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Math/CE LQ Ex.

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Syllabus Topics Notes (Whole Syllabus) Notes (Foundation Part)

Circles Properties of chords and arcs. Angle (This topic is not included)
Tangents to circles and angles in the
alternate segment.

1. Properties of chords

2. Angle Properties

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5. Tangents to circles and angles in the alternate segment.

6. Common Tangent

External Touch
OO’ = OA + OA’

Internal Touch
OO’ = OB–OB’

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Section A
1. In Figure 1, AC is a diameter of the circle. AC = 4 cm and
∠BAC = 30° . Find [CE 97]
∩ ∩
(b) AB : BC ,
(c) AB : BC .
(You are not required to give reasons.)

2. In Figure 2, A, B, C, D are points on a circle. AC and BD meet

at E. [CE 98]
(a) Which triangle is similar to ∆ECD ?
(b) Find y.
Figure 2

3. In Figure 3, O is the centre of the semicircle ABCD and

AB = BC. Show that BO // CD.
[CE 98]

Figure 3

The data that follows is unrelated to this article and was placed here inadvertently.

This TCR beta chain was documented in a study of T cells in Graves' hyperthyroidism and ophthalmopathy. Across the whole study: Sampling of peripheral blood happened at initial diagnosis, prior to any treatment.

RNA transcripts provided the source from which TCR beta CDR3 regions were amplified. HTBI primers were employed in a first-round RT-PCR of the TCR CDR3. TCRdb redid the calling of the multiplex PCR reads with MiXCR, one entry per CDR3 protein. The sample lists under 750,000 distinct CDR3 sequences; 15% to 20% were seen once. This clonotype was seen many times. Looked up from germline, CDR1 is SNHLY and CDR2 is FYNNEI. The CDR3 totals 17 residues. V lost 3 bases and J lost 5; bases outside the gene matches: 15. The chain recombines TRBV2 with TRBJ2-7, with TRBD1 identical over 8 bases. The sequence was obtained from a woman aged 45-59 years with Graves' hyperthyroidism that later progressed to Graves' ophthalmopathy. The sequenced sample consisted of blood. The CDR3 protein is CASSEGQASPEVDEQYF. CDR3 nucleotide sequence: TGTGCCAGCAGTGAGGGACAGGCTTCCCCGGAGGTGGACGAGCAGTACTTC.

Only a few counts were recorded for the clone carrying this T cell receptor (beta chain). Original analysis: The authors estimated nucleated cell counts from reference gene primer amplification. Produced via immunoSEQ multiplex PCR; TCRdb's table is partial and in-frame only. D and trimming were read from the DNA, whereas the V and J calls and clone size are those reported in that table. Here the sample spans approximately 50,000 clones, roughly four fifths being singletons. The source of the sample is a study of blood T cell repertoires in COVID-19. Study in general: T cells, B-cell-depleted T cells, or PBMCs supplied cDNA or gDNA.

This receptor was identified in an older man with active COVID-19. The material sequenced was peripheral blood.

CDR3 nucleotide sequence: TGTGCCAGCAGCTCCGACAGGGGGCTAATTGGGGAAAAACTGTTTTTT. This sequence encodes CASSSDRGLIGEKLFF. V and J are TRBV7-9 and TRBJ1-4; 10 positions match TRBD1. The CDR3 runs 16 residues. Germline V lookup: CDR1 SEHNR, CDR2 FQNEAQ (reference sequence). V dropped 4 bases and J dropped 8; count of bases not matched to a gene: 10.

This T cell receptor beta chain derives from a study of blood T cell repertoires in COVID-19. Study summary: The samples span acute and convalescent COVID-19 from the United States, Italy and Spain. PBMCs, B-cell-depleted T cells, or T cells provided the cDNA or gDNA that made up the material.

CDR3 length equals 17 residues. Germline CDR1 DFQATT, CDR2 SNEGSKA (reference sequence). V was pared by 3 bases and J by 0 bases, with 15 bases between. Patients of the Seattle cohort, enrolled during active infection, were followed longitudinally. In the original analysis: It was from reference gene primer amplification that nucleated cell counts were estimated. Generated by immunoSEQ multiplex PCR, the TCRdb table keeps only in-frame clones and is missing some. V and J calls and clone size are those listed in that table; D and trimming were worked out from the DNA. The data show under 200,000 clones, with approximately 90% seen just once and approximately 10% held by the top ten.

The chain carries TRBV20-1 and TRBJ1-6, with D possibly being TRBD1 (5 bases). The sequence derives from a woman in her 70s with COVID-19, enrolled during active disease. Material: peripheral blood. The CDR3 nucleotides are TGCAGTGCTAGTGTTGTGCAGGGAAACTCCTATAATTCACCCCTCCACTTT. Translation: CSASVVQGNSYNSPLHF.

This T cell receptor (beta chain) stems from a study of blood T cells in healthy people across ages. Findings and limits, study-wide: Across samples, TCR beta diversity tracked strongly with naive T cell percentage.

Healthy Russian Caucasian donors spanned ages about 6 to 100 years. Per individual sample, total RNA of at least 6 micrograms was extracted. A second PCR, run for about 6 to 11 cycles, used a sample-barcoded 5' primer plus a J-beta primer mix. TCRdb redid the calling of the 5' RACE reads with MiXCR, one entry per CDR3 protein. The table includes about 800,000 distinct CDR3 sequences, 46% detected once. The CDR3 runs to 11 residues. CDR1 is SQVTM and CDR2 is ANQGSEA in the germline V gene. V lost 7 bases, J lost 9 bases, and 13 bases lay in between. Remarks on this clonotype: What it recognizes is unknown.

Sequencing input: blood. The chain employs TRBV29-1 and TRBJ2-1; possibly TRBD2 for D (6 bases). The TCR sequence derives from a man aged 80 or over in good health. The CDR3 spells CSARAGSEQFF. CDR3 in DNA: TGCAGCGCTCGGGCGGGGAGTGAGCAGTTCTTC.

4. In Figure 4, A, B, C, D are points on a circle and AC is a
diameter. Find x and y.
[CE 99]

Figure 4

5. In Figure 5, AD and BC are two parallel chords of the circle. AC

and BD intersect at E. Find x and y.
[CE 00]

Figure 5

[CE 01]

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7. In Figure 7, BD is a diameter of the circle ABCD. AB = AC and

∠BDC = 40° . Find ∠ABD .
[CE 02]

Section B
8. In Figure 8, A, B are the centres of the circles DEC and DFC respectively. ECF is a straight
line. [CE 91]
(a) Prove that triangles ABC and ABD are
congruent.
(b) Let ∠FED = 55° , ∠ACB = 95° .
(i) Find ∠CAB and ∠EFD .
(ii) A circle S is drawn through D
to touch the line CF at F.
(I) Draw a labelled rough
diagram to represent the
above information.
(II) Show that the diameter of
the circle S is 2DF.

∩ ∩
9. In Figure 9, A, B, C, D, E and F are points on a circle such that AD // FE and BCD = AFE .
AD intersects BE at X. AF and DE are produced to meet at Y. [CE 92]

(a) Prove that ∆EFY is isosceles.

(b) Prove that BA // DE.